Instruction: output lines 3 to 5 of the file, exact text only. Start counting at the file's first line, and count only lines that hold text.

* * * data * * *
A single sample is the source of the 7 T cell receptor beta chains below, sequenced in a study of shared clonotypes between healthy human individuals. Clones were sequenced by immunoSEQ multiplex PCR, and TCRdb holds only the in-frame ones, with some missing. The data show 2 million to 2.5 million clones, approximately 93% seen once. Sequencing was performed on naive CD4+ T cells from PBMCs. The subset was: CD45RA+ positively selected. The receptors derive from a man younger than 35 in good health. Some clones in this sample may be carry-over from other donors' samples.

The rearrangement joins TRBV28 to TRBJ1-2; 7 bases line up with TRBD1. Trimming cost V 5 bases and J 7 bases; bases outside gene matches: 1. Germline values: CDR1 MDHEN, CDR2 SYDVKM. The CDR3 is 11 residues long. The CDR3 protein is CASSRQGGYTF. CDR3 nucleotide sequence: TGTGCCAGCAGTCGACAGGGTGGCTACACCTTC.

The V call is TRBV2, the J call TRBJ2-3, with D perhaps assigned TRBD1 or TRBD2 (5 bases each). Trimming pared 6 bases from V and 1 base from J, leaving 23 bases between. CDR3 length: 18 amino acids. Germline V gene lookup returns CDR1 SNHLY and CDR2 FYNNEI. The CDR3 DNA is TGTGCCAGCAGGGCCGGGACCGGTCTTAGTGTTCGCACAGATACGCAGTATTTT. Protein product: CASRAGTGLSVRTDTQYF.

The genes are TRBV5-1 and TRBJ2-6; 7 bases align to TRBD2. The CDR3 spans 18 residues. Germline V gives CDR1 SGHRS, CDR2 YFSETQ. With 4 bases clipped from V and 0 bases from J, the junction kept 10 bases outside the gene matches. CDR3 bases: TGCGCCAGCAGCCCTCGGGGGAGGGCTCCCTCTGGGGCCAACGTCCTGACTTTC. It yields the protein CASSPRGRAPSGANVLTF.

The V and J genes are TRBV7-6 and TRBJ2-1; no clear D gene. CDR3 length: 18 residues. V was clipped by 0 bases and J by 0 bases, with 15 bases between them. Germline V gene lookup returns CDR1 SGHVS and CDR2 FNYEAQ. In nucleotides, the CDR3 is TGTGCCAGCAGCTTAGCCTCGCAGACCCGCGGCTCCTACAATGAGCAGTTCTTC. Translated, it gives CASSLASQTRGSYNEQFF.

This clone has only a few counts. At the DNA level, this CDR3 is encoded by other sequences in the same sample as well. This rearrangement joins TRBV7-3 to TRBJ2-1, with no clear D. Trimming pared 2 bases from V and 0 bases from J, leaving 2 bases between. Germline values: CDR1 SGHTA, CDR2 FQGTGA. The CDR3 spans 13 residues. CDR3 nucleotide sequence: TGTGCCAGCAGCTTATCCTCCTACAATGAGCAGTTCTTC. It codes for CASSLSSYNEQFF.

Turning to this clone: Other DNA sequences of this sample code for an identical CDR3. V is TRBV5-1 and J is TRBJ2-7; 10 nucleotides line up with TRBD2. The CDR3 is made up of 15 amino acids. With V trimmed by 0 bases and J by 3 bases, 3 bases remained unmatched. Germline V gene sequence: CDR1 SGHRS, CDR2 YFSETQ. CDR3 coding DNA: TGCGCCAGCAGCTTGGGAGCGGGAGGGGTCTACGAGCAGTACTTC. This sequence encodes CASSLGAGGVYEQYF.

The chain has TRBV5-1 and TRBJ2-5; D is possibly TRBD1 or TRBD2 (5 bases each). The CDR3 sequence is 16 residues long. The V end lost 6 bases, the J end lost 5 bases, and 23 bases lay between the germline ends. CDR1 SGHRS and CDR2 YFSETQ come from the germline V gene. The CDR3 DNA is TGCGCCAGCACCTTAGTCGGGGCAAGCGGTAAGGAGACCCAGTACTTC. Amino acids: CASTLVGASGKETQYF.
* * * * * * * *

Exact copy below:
The V call is TRBV2, the J call TRBJ2-3, with D perhaps assigned TRBD1 or TRBD2 (5 bases each). Trimming pared 6 bases from V and 1 base from J, leaving 23 bases between. CDR3 length: 18 amino acids. Germline V gene lookup returns CDR1 SNHLY and CDR2 FYNNEI. The CDR3 DNA is TGTGCCAGCAGGGCCGGGACCGGTCTTAGTGTTCGCACAGATACGCAGTATTTT. Protein product: CASRAGTGLSVRTDTQYF.

The genes are TRBV5-1 and TRBJ2-6; 7 bases align to TRBD2. The CDR3 spans 18 residues. Germline V gives CDR1 SGHRS, CDR2 YFSETQ. With 4 bases clipped from V and 0 bases from J, the junction kept 10 bases outside the gene matches. CDR3 bases: TGCGCCAGCAGCCCTCGGGGGAGGGCTCCCTCTGGGGCCAACGTCCTGACTTTC. It yields the protein CASSPRGRAPSGANVLTF.

The V and J genes are TRBV7-6 and TRBJ2-1; no clear D gene. CDR3 length: 18 residues. V was clipped by 0 bases and J by 0 bases, with 15 bases between them. Germline V gene lookup returns CDR1 SGHVS and CDR2 FNYEAQ. In nucleotides, the CDR3 is TGTGCCAGCAGCTTAGCCTCGCAGACCCGCGGCTCCTACAATGAGCAGTTCTTC. Translated, it gives CASSLASQTRGSYNEQFF.